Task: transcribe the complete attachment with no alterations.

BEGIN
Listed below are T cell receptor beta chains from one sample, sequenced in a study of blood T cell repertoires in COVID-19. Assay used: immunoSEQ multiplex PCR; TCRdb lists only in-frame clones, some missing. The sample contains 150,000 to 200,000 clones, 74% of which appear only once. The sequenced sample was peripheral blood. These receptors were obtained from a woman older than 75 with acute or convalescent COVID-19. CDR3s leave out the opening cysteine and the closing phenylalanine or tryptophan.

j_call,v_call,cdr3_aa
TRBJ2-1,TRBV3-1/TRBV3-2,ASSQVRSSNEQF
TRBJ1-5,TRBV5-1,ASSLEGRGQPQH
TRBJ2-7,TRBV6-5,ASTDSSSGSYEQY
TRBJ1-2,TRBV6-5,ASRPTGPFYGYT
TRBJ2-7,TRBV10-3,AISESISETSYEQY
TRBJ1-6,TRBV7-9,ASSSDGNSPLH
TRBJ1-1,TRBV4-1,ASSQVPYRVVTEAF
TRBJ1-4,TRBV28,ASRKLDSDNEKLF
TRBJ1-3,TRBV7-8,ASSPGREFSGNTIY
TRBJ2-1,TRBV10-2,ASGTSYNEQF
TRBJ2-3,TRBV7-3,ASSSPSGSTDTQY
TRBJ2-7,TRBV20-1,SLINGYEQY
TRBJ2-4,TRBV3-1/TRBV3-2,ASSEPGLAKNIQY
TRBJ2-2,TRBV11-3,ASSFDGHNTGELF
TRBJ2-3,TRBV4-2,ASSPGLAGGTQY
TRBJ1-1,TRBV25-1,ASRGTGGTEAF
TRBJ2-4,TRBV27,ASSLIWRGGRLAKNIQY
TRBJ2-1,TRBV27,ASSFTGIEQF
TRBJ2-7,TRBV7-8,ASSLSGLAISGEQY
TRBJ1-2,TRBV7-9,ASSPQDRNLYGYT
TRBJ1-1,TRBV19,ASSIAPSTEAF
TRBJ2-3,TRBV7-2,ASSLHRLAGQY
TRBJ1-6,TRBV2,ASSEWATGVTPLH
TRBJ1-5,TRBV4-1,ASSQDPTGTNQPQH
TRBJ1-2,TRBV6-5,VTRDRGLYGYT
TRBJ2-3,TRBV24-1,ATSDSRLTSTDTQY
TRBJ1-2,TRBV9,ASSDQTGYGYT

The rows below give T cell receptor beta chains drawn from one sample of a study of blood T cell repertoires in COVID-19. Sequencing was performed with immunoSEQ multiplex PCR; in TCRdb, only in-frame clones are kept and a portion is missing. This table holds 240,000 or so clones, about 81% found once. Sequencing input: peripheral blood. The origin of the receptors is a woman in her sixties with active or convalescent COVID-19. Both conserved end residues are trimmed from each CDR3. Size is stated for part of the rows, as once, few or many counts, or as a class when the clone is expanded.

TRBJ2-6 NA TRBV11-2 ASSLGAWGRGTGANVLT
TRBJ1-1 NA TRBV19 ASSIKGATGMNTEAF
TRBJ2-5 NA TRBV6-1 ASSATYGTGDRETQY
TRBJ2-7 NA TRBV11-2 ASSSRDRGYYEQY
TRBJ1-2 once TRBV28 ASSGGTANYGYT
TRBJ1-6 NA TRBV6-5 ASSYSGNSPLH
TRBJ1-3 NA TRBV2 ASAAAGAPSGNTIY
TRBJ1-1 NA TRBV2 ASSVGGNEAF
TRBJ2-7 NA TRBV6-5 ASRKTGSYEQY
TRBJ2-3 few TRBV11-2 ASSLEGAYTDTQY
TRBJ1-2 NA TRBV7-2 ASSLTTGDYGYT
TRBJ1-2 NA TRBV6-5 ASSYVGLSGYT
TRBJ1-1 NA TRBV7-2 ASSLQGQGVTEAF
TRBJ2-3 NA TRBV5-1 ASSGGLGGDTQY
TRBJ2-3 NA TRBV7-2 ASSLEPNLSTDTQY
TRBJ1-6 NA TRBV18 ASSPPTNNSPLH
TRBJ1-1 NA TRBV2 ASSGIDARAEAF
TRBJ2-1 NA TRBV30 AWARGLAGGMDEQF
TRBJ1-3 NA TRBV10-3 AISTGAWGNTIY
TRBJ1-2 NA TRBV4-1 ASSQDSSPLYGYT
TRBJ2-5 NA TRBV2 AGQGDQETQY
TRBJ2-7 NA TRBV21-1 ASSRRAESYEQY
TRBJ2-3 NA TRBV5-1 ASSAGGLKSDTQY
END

Listed below are T cell receptor beta chains from one sample, sequenced in a study of blood T cell repertoires in COVID-19. Assay used: immunoSEQ multiplex PCR; TCRdb lists only in-frame clones, some missing. The sample contains 150,000 to 200,000 clones, 74% of which appear only once. The sequenced sample was peripheral blood. These receptors were obtained from a woman older than 75 with acute or convalescent COVID-19. CDR3s leave out the opening cysteine and the closing phenylalanine or tryptophan.

j_call,v_call,cdr3_aa
TRBJ2-1,TRBV3-1/TRBV3-2,ASSQVRSSNEQF
TRBJ1-5,TRBV5-1,ASSLEGRGQPQH
TRBJ2-7,TRBV6-5,ASTDSSSGSYEQY
TRBJ1-2,TRBV6-5,ASRPTGPFYGYT
TRBJ2-7,TRBV10-3,AISESISETSYEQY
TRBJ1-6,TRBV7-9,ASSSDGNSPLH
TRBJ1-1,TRBV4-1,ASSQVPYRVVTEAF
TRBJ1-4,TRBV28,ASRKLDSDNEKLF
TRBJ1-3,TRBV7-8,ASSPGREFSGNTIY
TRBJ2-1,TRBV10-2,ASGTSYNEQF
TRBJ2-3,TRBV7-3,ASSSPSGSTDTQY
TRBJ2-7,TRBV20-1,SLINGYEQY
TRBJ2-4,TRBV3-1/TRBV3-2,ASSEPGLAKNIQY
TRBJ2-2,TRBV11-3,ASSFDGHNTGELF
TRBJ2-3,TRBV4-2,ASSPGLAGGTQY
TRBJ1-1,TRBV25-1,ASRGTGGTEAF
TRBJ2-4,TRBV27,ASSLIWRGGRLAKNIQY
TRBJ2-1,TRBV27,ASSFTGIEQF
TRBJ2-7,TRBV7-8,ASSLSGLAISGEQY
TRBJ1-2,TRBV7-9,ASSPQDRNLYGYT
TRBJ1-1,TRBV19,ASSIAPSTEAF
TRBJ2-3,TRBV7-2,ASSLHRLAGQY
TRBJ1-6,TRBV2,ASSEWATGVTPLH
TRBJ1-5,TRBV4-1,ASSQDPTGTNQPQH
TRBJ1-2,TRBV6-5,VTRDRGLYGYT
TRBJ2-3,TRBV24-1,ATSDSRLTSTDTQY
TRBJ1-2,TRBV9,ASSDQTGYGYT

The rows below give T cell receptor beta chains drawn from one sample of a study of blood T cell repertoires in COVID-19. Sequencing was performed with immunoSEQ multiplex PCR; in TCRdb, only in-frame clones are kept and a portion is missing. This table holds 240,000 or so clones, about 81% found once. Sequencing input: peripheral blood. The origin of the receptors is a woman in her sixties with active or convalescent COVID-19. Both conserved end residues are trimmed from each CDR3. Size is stated for part of the rows, as once, few or many counts, or as a class when the clone is expanded.

TRBJ2-6 NA TRBV11-2 ASSLGAWGRGTGANVLT
TRBJ1-1 NA TRBV19 ASSIKGATGMNTEAF
TRBJ2-5 NA TRBV6-1 ASSATYGTGDRETQY
TRBJ2-7 NA TRBV11-2 ASSSRDRGYYEQY
TRBJ1-2 once TRBV28 ASSGGTANYGYT
TRBJ1-6 NA TRBV6-5 ASSYSGNSPLH
TRBJ1-3 NA TRBV2 ASAAAGAPSGNTIY
TRBJ1-1 NA TRBV2 ASSVGGNEAF
TRBJ2-7 NA TRBV6-5 ASRKTGSYEQY
TRBJ2-3 few TRBV11-2 ASSLEGAYTDTQY
TRBJ1-2 NA TRBV7-2 ASSLTTGDYGYT
TRBJ1-2 NA TRBV6-5 ASSYVGLSGYT
TRBJ1-1 NA TRBV7-2 ASSLQGQGVTEAF
TRBJ2-3 NA TRBV5-1 ASSGGLGGDTQY
TRBJ2-3 NA TRBV7-2 ASSLEPNLSTDTQY
TRBJ1-6 NA TRBV18 ASSPPTNNSPLH
TRBJ1-1 NA TRBV2 ASSGIDARAEAF
TRBJ2-1 NA TRBV30 AWARGLAGGMDEQF
TRBJ1-3 NA TRBV10-3 AISTGAWGNTIY
TRBJ1-2 NA TRBV4-1 ASSQDSSPLYGYT
TRBJ2-5 NA TRBV2 AGQGDQETQY
TRBJ2-7 NA TRBV21-1 ASSRRAESYEQY
TRBJ2-3 NA TRBV5-1 ASSAGGLKSDTQY